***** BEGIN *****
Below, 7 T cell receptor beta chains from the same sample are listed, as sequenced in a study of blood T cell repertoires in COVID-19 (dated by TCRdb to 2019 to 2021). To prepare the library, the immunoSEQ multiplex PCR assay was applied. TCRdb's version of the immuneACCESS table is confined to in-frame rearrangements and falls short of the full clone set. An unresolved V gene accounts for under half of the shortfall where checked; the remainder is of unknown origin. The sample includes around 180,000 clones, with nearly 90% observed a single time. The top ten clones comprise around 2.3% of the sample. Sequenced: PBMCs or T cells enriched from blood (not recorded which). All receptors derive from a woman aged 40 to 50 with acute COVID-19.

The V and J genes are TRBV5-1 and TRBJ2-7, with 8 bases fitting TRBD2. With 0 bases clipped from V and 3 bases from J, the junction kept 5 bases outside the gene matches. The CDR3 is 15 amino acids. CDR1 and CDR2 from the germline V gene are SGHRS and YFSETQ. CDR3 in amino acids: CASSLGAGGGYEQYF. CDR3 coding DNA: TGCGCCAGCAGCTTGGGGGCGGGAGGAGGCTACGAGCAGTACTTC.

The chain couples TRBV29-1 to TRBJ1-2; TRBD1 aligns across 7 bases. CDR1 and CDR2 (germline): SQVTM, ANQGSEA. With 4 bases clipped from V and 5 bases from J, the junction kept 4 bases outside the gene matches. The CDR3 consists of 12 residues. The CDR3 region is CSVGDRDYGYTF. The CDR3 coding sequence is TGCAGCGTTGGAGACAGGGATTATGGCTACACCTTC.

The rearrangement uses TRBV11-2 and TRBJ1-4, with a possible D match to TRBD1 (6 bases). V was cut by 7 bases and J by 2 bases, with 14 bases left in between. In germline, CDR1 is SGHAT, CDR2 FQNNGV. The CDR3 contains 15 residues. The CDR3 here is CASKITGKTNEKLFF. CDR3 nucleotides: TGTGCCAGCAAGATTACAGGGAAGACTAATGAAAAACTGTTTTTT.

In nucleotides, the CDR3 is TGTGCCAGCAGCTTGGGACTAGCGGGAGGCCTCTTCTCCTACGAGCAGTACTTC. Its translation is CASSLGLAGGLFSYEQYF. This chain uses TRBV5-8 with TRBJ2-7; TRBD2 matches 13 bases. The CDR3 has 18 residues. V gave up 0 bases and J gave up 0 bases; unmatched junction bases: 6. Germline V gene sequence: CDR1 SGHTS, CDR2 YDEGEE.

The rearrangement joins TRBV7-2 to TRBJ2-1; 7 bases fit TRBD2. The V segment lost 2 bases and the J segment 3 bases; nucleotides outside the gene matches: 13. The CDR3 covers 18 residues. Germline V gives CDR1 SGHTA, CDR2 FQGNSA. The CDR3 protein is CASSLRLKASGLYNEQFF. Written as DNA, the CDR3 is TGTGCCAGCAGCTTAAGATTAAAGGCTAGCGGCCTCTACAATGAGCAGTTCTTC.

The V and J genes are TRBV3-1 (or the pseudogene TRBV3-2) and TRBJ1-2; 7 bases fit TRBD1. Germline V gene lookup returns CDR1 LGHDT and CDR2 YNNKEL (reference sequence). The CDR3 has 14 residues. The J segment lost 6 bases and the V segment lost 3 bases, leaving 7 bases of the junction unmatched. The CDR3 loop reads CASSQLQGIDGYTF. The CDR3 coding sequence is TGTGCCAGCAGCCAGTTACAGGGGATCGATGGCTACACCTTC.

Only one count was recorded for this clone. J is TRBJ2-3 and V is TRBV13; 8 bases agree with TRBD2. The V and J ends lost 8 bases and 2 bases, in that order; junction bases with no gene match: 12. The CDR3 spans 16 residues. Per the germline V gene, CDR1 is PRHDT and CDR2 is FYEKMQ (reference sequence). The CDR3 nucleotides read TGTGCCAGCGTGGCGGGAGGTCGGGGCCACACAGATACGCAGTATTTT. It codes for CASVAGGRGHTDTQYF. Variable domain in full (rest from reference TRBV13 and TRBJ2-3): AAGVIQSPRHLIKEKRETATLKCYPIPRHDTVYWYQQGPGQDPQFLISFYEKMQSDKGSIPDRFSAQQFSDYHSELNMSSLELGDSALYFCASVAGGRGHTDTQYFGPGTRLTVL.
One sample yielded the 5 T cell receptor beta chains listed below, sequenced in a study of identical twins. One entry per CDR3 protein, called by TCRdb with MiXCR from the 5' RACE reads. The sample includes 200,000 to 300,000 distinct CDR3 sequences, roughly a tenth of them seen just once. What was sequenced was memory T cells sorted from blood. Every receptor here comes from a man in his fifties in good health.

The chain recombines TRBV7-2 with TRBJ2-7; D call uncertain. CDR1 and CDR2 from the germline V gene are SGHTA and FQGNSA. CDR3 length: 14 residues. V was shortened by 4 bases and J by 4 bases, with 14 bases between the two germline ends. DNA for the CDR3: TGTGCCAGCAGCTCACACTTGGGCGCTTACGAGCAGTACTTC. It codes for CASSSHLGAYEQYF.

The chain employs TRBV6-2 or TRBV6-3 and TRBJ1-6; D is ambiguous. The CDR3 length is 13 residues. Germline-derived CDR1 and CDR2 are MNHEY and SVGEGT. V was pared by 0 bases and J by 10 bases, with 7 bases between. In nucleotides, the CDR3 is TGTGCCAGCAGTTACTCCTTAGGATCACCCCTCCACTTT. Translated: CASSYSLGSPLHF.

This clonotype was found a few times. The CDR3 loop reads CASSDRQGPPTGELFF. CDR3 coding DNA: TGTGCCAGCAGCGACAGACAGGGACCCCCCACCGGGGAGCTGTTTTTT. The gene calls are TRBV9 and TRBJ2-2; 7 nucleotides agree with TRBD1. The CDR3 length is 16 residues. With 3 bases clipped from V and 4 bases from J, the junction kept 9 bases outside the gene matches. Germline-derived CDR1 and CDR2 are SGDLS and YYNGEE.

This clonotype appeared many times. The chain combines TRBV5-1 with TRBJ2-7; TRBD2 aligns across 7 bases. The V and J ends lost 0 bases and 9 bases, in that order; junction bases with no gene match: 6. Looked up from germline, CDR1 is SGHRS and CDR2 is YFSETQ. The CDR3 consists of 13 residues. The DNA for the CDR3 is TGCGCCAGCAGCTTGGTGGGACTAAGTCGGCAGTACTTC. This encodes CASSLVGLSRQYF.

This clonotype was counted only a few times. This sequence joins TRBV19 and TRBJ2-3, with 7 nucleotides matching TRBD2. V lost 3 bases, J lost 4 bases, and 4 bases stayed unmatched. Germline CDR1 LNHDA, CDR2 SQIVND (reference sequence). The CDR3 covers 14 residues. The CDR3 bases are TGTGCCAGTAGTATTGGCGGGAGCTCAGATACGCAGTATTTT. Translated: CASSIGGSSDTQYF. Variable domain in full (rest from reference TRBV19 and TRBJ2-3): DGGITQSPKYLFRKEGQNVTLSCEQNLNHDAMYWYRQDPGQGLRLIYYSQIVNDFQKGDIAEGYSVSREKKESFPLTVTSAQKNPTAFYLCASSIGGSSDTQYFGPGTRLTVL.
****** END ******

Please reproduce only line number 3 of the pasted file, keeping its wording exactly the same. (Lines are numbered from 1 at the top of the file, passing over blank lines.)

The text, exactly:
The chain couples TRBV29-1 to TRBJ1-2; TRBD1 aligns across 7 bases. CDR1 and CDR2 (germline): SQVTM, ANQGSEA. With 4 bases clipped from V and 5 bases from J, the junction kept 4 bases outside the gene matches. The CDR3 consists of 12 residues. The CDR3 region is CSVGDRDYGYTF. The CDR3 coding sequence is TGCAGCGTTGGAGACAGGGATTATGGCTACACCTTC.